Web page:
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Let’s talk about hair growth cycles and your waxing routine and why they are important for your wax!

If you have been waxed before, you have probably heard your Esthetician talk about how important staying on a consistent waxing routine is. If you are wanting those long-lasting waxing results, then staying on a routine of getting waxed every 4-6 weeks is essential. If you happen to be a seasonal waxer, or someone who only gets waxed before vacation or summer-  then your hair growth cycles will likely never sync and you will be constantly left with results that won’t last as long. If you are new to waxing, it’s important to understand you most likely won’t get the BEST results after your first wax because your hair growth cycles are not in sync yet. Of course, everyone is different but it typically takes a few waxes to get your hair cycles synced so you can get the longest-lasting results.

So what do we mean by hair growth cycles in sync? There are four different phases that a hair can be in and getting the majority of them in the same cycle is how you can achieve the longest last results from waxing.

The four stages of hair growth are: Anagen, Catagen, Telogen, and Exogen. At any one time, different body hairs, even in the same region of skin, may be in different stages of hair growth.

1. Anagen – Growing phase

Also known as “the growing stage”, this is when the hair shaft is at its strongest. It can last as short as 4 weeks on eyebrows, and up to 4 months on Brazilian and legs.  This is the only stage when the hair shaft is connected to its “food source”, the dermal papilla.

The Anagen stage of hair growth is the best time to get your wax or sugar service because when we remove the hair from the root at this stage, you are damaging the papilla, or the hair’s food source. When you remove the hair from its food source, the follicle will shrink, the papilla will be “damaged” and thus, you get less hair regrowth. This will lead to hair refinement- or a lessening of the hair that grows back.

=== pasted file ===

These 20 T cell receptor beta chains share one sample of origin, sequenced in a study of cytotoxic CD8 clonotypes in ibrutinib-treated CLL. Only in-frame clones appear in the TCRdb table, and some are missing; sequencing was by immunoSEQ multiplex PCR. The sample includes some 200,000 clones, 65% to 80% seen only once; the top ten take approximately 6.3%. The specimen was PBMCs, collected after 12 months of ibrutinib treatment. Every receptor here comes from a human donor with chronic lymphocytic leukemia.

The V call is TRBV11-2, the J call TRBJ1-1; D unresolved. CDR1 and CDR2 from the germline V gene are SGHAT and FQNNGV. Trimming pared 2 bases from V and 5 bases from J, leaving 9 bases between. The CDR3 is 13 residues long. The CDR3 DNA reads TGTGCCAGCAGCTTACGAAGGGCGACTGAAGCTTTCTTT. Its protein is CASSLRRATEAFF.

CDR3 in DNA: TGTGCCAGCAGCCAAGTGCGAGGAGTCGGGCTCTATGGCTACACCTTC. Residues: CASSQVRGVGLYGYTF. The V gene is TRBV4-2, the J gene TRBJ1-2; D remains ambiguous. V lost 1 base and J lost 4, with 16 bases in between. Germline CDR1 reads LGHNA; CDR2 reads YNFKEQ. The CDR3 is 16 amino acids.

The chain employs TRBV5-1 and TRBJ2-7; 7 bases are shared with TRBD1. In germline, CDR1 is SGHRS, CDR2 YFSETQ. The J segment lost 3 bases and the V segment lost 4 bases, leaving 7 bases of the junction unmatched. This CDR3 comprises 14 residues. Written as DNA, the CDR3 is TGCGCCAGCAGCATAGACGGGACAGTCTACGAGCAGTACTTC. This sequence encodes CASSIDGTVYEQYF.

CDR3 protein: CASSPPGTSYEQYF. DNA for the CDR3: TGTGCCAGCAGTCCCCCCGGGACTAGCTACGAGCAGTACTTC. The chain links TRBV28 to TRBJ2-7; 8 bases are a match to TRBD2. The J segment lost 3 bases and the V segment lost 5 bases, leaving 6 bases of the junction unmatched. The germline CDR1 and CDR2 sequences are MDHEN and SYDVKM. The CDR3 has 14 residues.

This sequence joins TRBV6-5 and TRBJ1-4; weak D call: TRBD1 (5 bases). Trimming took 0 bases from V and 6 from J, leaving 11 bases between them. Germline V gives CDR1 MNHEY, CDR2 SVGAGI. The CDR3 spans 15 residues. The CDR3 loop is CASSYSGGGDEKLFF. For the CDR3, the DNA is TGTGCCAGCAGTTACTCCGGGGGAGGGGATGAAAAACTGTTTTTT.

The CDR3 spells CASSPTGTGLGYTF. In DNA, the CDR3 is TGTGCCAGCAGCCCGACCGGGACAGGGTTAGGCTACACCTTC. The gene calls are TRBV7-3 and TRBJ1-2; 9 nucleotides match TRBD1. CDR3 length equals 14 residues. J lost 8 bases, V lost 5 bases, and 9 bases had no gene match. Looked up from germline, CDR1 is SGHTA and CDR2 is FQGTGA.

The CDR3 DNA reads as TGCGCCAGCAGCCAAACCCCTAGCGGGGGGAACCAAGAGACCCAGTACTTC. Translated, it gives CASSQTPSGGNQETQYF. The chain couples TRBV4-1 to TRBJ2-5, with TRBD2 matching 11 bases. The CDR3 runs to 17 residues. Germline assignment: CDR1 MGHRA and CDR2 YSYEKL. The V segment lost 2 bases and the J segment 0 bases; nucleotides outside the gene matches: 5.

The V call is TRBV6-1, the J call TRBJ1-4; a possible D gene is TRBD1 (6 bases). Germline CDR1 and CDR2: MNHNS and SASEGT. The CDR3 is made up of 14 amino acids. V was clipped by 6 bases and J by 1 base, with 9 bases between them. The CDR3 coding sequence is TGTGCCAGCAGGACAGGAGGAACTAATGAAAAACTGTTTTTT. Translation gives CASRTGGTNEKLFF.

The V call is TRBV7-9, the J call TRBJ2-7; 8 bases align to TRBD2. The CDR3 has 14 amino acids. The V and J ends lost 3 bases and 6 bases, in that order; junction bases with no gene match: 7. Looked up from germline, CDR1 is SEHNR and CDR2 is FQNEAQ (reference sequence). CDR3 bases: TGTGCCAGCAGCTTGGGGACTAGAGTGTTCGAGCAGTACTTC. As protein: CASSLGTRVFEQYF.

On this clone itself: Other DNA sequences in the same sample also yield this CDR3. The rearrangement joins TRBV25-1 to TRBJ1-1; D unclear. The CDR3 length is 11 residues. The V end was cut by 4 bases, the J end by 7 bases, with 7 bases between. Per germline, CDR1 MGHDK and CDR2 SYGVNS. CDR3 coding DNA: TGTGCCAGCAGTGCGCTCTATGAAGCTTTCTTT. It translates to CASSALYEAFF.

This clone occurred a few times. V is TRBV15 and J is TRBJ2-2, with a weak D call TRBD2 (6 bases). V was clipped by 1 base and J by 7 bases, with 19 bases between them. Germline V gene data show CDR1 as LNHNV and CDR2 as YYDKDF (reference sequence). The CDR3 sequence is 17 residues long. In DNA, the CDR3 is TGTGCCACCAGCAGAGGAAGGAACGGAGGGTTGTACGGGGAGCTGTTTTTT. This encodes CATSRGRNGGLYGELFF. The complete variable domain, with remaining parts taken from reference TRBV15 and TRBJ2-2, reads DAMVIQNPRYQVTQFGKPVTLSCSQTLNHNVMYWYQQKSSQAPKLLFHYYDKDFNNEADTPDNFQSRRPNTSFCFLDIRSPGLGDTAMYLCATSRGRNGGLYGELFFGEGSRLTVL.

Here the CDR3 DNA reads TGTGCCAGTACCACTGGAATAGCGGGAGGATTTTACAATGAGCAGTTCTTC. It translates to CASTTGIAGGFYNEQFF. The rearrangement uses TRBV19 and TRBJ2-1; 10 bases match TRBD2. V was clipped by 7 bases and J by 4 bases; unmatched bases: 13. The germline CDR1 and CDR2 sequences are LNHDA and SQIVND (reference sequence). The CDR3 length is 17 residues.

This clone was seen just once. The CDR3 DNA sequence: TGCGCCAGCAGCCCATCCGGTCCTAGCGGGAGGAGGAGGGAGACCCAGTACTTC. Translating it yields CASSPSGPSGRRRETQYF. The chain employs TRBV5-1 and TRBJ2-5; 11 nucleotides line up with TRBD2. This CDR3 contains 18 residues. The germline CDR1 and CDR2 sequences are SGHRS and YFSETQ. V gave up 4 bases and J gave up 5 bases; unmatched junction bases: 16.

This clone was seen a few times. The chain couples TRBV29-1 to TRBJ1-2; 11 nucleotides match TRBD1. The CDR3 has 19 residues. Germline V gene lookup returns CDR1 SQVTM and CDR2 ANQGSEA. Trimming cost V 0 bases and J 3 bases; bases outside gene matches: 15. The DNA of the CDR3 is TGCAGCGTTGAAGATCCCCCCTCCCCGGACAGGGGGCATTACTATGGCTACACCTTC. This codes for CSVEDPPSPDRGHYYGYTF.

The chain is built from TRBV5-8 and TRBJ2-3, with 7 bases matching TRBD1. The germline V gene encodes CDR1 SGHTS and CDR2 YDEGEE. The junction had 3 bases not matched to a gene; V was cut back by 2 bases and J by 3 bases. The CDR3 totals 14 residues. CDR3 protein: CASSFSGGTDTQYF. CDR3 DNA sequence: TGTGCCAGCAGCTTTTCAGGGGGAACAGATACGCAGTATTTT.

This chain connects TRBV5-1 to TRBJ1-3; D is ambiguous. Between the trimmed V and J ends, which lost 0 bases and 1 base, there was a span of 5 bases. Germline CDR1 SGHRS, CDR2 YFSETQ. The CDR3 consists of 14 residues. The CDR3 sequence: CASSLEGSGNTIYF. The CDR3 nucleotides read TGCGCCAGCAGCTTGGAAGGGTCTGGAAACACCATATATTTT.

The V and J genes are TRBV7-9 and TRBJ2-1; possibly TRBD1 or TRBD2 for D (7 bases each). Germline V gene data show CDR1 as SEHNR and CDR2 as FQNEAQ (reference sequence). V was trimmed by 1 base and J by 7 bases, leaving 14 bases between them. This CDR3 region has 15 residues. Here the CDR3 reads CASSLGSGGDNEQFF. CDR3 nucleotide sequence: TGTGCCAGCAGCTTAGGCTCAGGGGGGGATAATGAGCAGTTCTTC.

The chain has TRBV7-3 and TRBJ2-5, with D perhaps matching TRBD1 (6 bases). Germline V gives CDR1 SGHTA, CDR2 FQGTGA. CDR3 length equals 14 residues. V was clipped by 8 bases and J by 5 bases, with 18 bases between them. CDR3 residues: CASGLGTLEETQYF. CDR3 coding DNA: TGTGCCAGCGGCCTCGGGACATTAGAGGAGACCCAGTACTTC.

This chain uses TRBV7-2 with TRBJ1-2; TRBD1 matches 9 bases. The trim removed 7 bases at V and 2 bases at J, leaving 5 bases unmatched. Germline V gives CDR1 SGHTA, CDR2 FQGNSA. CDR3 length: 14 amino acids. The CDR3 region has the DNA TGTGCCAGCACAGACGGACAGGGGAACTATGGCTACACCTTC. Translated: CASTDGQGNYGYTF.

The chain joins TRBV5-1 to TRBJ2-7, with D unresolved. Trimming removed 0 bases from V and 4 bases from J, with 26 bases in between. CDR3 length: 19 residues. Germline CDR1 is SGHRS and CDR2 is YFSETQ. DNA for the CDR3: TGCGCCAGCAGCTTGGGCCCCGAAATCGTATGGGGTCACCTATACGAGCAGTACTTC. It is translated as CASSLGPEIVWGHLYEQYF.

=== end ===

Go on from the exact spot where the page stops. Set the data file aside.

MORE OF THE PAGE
2. Catagen – Shedding phase

This is when the hair shaft separates from the papilla, stops growing, and is allowed to move upward. It lasts 1 – 2 weeks.  You may find these are the hairs that ‘grow back early’ after your first few waxes. For a new waxer- this can seem like “broken hairs” but in reality, these hairs are too short to be grasped with the wax or sugar, which is why it is SO important to schedule your follow up appointment!

3. Telogen – Dormant phase

This is the “resting stage”. This is the final stage of hair growth. It lasts between 6 weeks and 6 months, depending on the body part. The hair is ready to fall out and will be pushed out by the new hair which is already forming in its own Anagen Stage. (Stage 1) If you get your wax or sugar in the Telogen stage, you will see quicker regrowth, since the new hair below it is already growing and pushing out the next hair.

In between appointments -The biggest mistake we see even the most seasoned clients making is shaving between waxes. This seems like a quick fix for stubble, but shaving only removes hair at skin level, so it reappears in one to four days, and over time the skin itself becomes coarse.  There are a lot of negative effects of shaving, especially if you’re trying to reap the benefits of waxing. With a regular waxing routine, hair may eventually become finer and grow more slowly, increasing your time between waxes and reducing the appearance of hair.

If you shave between your appointments, by continually cutting the hair, you are, in fact, stimulating its growth!  Long term shaving can actually encourage the hair to grow back faster, thicker, coarser, and fuller, resulting in more hair growing from each pore! Furthermore, every time you shave you risk getting nicks, cuts, razor burn, and ingrown hair, aggravating the skin and increasing its risk of infection.

So, now that you know how your hair cycles impact your waxing results- let’s schedule your next appointment! And remember: toss that razor!